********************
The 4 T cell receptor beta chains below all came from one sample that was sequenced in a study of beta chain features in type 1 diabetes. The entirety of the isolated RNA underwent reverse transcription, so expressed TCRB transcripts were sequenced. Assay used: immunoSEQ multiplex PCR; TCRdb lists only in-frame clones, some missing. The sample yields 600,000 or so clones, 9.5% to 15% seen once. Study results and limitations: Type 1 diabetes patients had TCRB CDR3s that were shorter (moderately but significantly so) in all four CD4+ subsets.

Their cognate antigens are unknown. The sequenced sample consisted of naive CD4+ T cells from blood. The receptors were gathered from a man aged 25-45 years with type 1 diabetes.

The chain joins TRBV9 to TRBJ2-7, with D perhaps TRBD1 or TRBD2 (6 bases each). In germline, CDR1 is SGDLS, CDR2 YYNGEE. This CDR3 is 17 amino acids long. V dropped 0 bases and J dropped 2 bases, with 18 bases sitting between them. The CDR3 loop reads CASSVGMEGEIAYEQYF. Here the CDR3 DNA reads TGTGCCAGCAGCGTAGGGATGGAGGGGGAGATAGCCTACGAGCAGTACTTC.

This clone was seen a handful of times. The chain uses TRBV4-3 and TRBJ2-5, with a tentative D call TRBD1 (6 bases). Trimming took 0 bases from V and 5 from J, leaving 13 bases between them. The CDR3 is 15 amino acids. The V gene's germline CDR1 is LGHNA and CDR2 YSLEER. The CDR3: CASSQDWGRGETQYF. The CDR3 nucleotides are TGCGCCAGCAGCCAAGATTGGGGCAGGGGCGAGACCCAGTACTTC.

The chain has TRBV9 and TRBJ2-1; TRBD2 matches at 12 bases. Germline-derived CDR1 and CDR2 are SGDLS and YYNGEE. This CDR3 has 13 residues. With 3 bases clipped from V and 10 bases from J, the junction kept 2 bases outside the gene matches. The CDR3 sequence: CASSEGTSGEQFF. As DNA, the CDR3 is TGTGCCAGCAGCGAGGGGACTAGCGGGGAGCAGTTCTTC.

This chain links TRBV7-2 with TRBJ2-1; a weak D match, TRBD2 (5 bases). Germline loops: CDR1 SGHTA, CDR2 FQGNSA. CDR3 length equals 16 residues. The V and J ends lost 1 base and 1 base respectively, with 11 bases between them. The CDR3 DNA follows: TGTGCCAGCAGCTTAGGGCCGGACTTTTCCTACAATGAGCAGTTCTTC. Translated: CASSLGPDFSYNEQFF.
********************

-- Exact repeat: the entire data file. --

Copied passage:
The 4 T cell receptor beta chains below all came from one sample that was sequenced in a study of beta chain features in type 1 diabetes. The entirety of the isolated RNA underwent reverse transcription, so expressed TCRB transcripts were sequenced. Assay used: immunoSEQ multiplex PCR; TCRdb lists only in-frame clones, some missing. The sample yields 600,000 or so clones, 9.5% to 15% seen once. Study results and limitations: Type 1 diabetes patients had TCRB CDR3s that were shorter (moderately but significantly so) in all four CD4+ subsets.

Their cognate antigens are unknown. The sequenced sample consisted of naive CD4+ T cells from blood. The receptors were gathered from a man aged 25-45 years with type 1 diabetes.

The chain joins TRBV9 to TRBJ2-7, with D perhaps TRBD1 or TRBD2 (6 bases each). In germline, CDR1 is SGDLS, CDR2 YYNGEE. This CDR3 is 17 amino acids long. V dropped 0 bases and J dropped 2 bases, with 18 bases sitting between them. The CDR3 loop reads CASSVGMEGEIAYEQYF. Here the CDR3 DNA reads TGTGCCAGCAGCGTAGGGATGGAGGGGGAGATAGCCTACGAGCAGTACTTC.

This clone was seen a handful of times. The chain uses TRBV4-3 and TRBJ2-5, with a tentative D call TRBD1 (6 bases). Trimming took 0 bases from V and 5 from J, leaving 13 bases between them. The CDR3 is 15 amino acids. The V gene's germline CDR1 is LGHNA and CDR2 YSLEER. The CDR3: CASSQDWGRGETQYF. The CDR3 nucleotides are TGCGCCAGCAGCCAAGATTGGGGCAGGGGCGAGACCCAGTACTTC.

The chain has TRBV9 and TRBJ2-1; TRBD2 matches at 12 bases. Germline-derived CDR1 and CDR2 are SGDLS and YYNGEE. This CDR3 has 13 residues. With 3 bases clipped from V and 10 bases from J, the junction kept 2 bases outside the gene matches. The CDR3 sequence: CASSEGTSGEQFF. As DNA, the CDR3 is TGTGCCAGCAGCGAGGGGACTAGCGGGGAGCAGTTCTTC.

This chain links TRBV7-2 with TRBJ2-1; a weak D match, TRBD2 (5 bases). Germline loops: CDR1 SGHTA, CDR2 FQGNSA. CDR3 length equals 16 residues. The V and J ends lost 1 base and 1 base respectively, with 11 bases between them. The CDR3 DNA follows: TGTGCCAGCAGCTTAGGGCCGGACTTTTCCTACAATGAGCAGTTCTTC. Translated: CASSLGPDFSYNEQFF.